On average, a veterinary radiology technician makes roughly $36,000 a year.

Behavioral Technician 

As the title might give away, a behavioral technician works with various breeds and personalities to achieve certain goals. While any veterinary technician can work in behavior, you might need additional certifications or training to land a job in this category.

On average, a veterinary behavior technician makes roughly $27,000 a year.

Laboratory Technician 

A laboratory technician helps in laboratory settings to ensure all animals are cared for. This might include giving injections, changing bedding, feeding, bathing, exercising, and monitoring animals.

Typically, these are experimental animals, so it certainly will only be for some people, but these creatures still do need proper care from licensed individuals.

A veterinary laboratory technician makes approximately $32,000 per year.

Anesthesia Technician 

An anesthesia technician will assist anesthesiologists with procedures. These technicians might prepare animals for anesthesia under the direction of a licensed veterinarian.

On average, veterinary anesthesia technicians make roughly $42,000 a year.

X-ray Technician 

Veterinary X-ray technicians help restrain animals during imaging testing. They prepare animals large and small for diagnostic digital radiography examinations. All work must be done under the direct supervision of a veterinarian.

A veterinary X-ray technician makes roughly $40,000 a year.

Surgical Technician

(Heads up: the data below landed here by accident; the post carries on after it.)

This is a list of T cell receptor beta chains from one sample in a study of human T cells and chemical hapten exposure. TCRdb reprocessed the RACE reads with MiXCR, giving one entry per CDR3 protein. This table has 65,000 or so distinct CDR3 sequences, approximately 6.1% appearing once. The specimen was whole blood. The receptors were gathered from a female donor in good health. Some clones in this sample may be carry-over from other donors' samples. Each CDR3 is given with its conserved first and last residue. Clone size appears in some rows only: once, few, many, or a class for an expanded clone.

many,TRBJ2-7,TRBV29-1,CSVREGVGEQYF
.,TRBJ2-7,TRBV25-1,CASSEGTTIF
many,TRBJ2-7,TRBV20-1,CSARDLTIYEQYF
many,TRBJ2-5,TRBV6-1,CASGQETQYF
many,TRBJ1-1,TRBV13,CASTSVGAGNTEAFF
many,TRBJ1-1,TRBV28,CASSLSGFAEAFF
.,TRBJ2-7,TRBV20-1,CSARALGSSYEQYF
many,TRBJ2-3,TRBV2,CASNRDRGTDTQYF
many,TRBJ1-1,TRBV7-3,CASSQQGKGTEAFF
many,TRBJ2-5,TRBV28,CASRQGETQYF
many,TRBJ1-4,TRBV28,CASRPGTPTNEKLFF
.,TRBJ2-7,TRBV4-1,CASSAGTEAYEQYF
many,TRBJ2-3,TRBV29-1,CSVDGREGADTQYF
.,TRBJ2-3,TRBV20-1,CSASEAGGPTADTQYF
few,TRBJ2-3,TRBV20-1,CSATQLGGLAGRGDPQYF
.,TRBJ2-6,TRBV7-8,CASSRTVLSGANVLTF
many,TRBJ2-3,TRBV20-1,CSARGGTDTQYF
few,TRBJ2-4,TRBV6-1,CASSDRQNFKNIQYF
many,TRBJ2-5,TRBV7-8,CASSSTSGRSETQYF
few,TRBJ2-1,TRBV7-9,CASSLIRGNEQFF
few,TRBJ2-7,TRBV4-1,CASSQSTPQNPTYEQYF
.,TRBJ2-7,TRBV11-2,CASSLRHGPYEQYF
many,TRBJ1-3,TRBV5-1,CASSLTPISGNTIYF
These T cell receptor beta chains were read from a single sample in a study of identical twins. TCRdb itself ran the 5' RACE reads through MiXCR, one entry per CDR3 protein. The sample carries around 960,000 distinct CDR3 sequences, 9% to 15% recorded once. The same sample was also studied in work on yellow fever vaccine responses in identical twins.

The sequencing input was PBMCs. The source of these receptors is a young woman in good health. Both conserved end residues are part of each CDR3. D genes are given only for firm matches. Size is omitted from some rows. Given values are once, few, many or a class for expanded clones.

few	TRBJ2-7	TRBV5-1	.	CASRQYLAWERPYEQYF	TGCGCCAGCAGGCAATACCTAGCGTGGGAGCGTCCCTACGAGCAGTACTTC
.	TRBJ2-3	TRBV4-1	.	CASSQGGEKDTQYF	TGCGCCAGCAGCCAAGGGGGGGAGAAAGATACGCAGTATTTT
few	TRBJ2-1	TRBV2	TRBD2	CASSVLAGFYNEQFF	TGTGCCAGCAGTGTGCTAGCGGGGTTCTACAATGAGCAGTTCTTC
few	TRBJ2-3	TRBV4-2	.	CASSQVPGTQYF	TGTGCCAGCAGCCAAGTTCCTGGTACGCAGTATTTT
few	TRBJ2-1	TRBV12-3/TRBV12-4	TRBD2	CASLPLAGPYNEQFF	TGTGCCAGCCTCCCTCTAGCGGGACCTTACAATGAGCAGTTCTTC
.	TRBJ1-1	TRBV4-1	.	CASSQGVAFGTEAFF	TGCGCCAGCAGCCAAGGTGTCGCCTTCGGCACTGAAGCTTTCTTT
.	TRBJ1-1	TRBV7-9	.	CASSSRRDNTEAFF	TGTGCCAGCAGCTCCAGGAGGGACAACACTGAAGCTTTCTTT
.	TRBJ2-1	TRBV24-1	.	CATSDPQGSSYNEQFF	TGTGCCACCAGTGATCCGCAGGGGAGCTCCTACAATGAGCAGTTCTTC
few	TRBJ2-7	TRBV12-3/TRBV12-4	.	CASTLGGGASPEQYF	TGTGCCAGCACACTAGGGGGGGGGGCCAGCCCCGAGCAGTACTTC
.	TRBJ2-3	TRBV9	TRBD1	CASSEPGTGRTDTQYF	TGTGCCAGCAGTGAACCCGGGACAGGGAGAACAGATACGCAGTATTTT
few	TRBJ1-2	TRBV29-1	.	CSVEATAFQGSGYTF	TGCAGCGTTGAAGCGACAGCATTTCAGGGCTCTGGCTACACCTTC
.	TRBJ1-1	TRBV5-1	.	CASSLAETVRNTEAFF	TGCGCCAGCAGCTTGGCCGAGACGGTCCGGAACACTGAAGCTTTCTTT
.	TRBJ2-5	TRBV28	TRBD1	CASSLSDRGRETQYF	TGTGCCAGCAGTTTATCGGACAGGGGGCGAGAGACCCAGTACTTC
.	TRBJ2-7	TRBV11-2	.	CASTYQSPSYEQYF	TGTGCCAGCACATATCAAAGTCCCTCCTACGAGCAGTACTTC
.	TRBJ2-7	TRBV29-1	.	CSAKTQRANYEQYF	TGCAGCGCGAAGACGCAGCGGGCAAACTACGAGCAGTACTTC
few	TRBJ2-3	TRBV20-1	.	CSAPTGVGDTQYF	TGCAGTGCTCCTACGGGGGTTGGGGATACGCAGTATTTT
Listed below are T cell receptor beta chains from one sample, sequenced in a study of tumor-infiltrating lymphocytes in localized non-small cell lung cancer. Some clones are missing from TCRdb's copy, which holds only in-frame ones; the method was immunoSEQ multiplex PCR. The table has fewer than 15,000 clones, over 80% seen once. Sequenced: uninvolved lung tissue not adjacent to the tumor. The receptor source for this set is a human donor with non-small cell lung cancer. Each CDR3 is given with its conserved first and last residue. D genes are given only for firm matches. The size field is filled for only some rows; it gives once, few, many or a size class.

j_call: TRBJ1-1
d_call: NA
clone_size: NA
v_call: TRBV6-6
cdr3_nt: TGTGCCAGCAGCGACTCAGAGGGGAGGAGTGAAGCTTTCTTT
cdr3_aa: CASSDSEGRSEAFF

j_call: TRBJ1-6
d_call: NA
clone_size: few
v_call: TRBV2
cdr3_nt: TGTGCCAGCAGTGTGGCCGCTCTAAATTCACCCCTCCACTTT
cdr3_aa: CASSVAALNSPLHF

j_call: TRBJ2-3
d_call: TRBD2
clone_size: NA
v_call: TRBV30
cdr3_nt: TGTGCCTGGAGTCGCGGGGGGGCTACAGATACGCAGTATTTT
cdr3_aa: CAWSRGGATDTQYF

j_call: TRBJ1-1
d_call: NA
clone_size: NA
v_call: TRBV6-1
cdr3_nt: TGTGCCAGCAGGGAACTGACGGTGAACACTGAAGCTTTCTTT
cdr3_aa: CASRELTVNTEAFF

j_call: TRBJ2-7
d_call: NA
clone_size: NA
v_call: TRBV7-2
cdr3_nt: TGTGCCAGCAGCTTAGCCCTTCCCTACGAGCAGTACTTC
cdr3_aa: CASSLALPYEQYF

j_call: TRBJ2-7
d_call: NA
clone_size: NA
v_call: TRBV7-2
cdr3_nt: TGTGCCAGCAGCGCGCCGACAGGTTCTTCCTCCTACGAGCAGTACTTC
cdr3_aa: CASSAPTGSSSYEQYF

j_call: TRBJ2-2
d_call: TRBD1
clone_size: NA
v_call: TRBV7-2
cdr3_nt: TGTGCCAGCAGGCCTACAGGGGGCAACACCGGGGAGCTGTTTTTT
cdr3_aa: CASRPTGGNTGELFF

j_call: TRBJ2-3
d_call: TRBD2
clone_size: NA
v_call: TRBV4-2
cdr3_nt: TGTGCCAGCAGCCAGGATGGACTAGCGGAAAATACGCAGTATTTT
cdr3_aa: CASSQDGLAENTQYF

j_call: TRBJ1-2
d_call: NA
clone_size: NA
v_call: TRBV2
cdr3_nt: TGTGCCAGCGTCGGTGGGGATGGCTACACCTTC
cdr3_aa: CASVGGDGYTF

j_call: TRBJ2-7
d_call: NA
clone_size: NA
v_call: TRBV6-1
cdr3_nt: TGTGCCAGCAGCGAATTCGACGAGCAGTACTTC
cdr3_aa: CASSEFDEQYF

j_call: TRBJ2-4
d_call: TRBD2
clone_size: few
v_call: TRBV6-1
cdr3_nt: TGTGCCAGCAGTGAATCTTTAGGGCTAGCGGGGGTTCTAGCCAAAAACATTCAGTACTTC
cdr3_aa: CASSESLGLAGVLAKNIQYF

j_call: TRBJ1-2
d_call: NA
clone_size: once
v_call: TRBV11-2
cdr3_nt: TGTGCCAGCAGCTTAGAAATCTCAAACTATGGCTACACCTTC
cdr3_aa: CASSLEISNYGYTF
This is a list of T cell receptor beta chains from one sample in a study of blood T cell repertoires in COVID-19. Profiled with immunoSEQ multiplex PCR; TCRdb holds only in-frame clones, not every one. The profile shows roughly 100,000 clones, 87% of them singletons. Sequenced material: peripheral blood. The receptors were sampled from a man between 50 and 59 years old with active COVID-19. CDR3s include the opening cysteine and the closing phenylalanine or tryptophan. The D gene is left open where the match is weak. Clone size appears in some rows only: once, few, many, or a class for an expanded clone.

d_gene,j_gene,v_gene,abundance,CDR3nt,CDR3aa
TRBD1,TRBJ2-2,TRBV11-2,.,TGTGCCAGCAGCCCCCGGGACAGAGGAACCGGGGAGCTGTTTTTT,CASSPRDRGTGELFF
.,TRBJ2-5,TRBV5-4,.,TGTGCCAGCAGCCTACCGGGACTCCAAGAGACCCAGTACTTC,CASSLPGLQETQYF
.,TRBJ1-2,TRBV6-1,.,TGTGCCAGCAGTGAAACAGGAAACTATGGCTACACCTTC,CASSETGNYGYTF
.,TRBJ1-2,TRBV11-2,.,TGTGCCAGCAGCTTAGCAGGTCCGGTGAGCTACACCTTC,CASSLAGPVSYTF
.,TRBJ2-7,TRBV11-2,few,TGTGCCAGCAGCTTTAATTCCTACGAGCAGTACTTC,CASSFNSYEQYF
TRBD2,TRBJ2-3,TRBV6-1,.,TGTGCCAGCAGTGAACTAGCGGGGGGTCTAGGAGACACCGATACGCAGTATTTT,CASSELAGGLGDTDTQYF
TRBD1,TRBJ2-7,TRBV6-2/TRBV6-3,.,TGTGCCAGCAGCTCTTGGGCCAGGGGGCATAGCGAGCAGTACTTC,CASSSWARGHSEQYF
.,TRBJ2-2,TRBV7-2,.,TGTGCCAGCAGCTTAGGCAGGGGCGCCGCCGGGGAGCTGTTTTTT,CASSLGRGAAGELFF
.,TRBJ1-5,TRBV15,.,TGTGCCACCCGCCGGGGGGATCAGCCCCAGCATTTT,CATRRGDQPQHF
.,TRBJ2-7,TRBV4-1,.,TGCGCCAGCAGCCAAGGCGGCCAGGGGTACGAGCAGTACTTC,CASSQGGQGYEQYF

As you can guess from the name, a veterinary surgical technician assists a surgeon during surgery. Say that five times fast. These jobs are very demanding and fast-paced. So, if you’re a quick thinker who can separate emotion from your work, you might want to look into it.

Surgical veterinary technicians make significantly more than certain other categories and require additional certifications or licensing, depending on your specialization.

On average, a surgical technician makes $59,000 a year.

vet examines dog paw at clinic
Image Credit: Roman Zaiets, Shutterstock

2. Select Your School

Selecting your school is an incredibly important choice. You will have several options, from local colleges to online courses. However, some institutions are not fully accredited, and you might not be able to use your degree in your state the way that you plan to if you choose the wrong school.

In the United States, you must be licensed through the AVMA-CVTEA. Some schools offer partial accreditation, while others offer full accreditation. Depending on what your school offers, you will have to jump through more hoops to become fully accredited, so work closely with counselors to ensure you’re making the right choices.

It is important to try to find a fully accredited school. To date, there are very limited resources online to help potential veterinary technicians who are looking for a strictly computer-based learning experience.

Regardless of where you choose to study, veterinary licensing requires that you have hands-on experience in the medical field. If you do select a fully online school, you need to find internships or externships that can help you gain this experience during your studies.

Why Accreditation is Necessary 

Accreditation is a standard that all those who earn their veterinary technician degree must meet. Each state will differ in terms of necessary schooling, schooling hours, and type of accreditation needed.

Accreditation lets potential employers know that you hold your license and have completed proof that you are prepared to join the field.


3. Contact Admissions

Once you decide on your school, it’s time to contact the admissions department. You can submit your application and necessary documentation, such as a high school diploma.

The admissions team will help you get on board, ensuring that you receive the appropriate financial aid, set up student loans, develop a payment plan, and enroll appropriately.